Maybe Michel had just been wounded. He
is a veteran who had spent five years covering this war, plus another two
in Africa with the French, to say nothing of Bangladesh, where he won a
Pulitzer Prize. After all, he is French... but somehow they know,
as they always know...when a friend has gone, that he will not return.
And we all begin to think about ourselves.
THE ROOFTOP BAR OF THE MAJESTIC HOTEL
A group of us, possessing more than 30 years of experience covering the Vietnam war, are finishing brandies and Cuban cigars. The group includes TIME Magazine's Roy Rowan, who had witnessed the fall of China to the communists at Shanghai. He has earned a nickname as the “man who shut down countries” within the New York offices of TIME. Also there are Catherine Leroy, a feisty but diminutive Frenchwoman, who scored her first big scoop for LIFE Magazine by going behind NVA lines during the siege of Hue; Dave Greenway of the Los Angles Times; Mark Godfrey; Nik Wheeler and I.
For a long pleasant hour, we are surrounded by damp night air, rich with the fragrances of the Orient, and it seems just briefly as though there is no war. The food has been good, the wine superb, and as the warmth of the brandy spreads through our heads and chests, it seems as though our Saigon could go on forever.
As waiters begin to close the bar, our conversation turns to what happens next. What do we do? None of us think that any real danger will come from the North Vietnamese. The disorganized, leaderless South Vietnamese army and police force, however, do worry us. They could go berserk in the interim between the departure of the Americans and the time it takes the communists to establish order. We have had this discussion scores of times, but unfortunately, the answers seem no clearer now than before.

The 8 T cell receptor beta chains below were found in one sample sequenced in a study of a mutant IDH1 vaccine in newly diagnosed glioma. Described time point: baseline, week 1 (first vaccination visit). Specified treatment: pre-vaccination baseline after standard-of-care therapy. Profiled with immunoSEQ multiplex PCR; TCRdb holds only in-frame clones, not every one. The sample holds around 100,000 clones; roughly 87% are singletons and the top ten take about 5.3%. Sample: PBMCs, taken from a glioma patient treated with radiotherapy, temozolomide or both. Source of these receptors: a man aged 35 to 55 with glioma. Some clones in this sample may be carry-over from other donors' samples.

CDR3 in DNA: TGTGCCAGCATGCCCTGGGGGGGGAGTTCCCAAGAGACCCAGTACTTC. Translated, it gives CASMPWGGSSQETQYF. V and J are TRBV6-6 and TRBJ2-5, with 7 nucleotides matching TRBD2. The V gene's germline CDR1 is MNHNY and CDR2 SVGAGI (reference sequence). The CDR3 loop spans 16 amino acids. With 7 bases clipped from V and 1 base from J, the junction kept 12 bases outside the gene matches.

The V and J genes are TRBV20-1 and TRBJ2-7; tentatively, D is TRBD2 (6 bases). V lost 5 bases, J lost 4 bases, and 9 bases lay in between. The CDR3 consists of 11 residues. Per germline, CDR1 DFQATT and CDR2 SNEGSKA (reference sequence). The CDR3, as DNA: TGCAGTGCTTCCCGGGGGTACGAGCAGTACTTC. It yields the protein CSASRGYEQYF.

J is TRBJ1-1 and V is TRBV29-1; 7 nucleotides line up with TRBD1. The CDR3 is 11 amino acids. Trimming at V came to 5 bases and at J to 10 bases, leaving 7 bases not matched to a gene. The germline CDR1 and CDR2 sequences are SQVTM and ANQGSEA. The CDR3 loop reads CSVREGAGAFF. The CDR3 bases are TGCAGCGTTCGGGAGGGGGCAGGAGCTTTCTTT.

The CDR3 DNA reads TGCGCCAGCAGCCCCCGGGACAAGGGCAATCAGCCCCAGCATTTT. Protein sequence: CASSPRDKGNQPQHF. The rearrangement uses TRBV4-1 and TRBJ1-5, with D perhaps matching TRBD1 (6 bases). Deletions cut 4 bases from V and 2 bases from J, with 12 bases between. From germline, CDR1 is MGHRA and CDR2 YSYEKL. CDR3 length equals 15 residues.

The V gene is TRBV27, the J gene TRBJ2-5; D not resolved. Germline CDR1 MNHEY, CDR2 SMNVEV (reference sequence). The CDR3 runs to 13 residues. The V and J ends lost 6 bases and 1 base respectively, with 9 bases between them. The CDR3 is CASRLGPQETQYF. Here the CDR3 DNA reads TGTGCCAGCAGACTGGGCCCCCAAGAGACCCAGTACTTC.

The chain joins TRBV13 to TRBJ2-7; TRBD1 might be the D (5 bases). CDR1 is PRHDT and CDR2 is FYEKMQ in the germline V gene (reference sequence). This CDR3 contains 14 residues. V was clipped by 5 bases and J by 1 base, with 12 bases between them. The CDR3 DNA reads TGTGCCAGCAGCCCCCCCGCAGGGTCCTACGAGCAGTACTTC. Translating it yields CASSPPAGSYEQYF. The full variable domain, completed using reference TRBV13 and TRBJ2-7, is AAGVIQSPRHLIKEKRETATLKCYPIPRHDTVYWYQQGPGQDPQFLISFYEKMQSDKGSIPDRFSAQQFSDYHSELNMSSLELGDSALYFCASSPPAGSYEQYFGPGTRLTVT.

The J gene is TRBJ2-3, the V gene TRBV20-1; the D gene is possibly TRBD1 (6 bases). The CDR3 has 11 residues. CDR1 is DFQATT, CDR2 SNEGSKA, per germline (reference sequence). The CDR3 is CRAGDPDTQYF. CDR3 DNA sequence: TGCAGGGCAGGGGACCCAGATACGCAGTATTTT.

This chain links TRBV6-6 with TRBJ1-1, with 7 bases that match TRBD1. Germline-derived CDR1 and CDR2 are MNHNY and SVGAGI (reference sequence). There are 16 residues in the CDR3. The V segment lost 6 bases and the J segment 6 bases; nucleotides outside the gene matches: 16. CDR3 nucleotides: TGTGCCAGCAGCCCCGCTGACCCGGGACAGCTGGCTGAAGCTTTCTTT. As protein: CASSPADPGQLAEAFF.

Nik Wheeler and I rise from the table and look out from the fourth-floor terrace of the old hotel on the Saigon River waterfront. We find ourselves looking down at the My Canh floating restaurant, now shrouded in darkness. I was nearly killed one night when a blast from a claymore mine went off behind me as I photographed the scene. I was saved by a wounded friend whom saw me, and called to me. As I knelt beside him, mine fragments ripped through the air over my head.
There were so many friends dead now. Henri Huet, who had been my first staff photographer for UPI in Saigon; Dana Stone and Sean Flynn, adventurers whose pursuit of excitement took them into the hands of a Cambodian execution squad; Larry Burrows, the gentle artist of LIFE Magazine; Kyoichi Sawada, who had won his first Pulitzer Prize while working in my UPI bureau; and now Michel.
As we walk down the stairs, we pass a large room that has been set up by the new government for holding peace negotiations. A huge circular table occupies the middle of the room. In its center lies an I-ching symbol, flanked by two doves. It is the new seal of the conciliation government. We laugh upon seeing the night watchman asleep on top of the table.
I walk out into the silent night.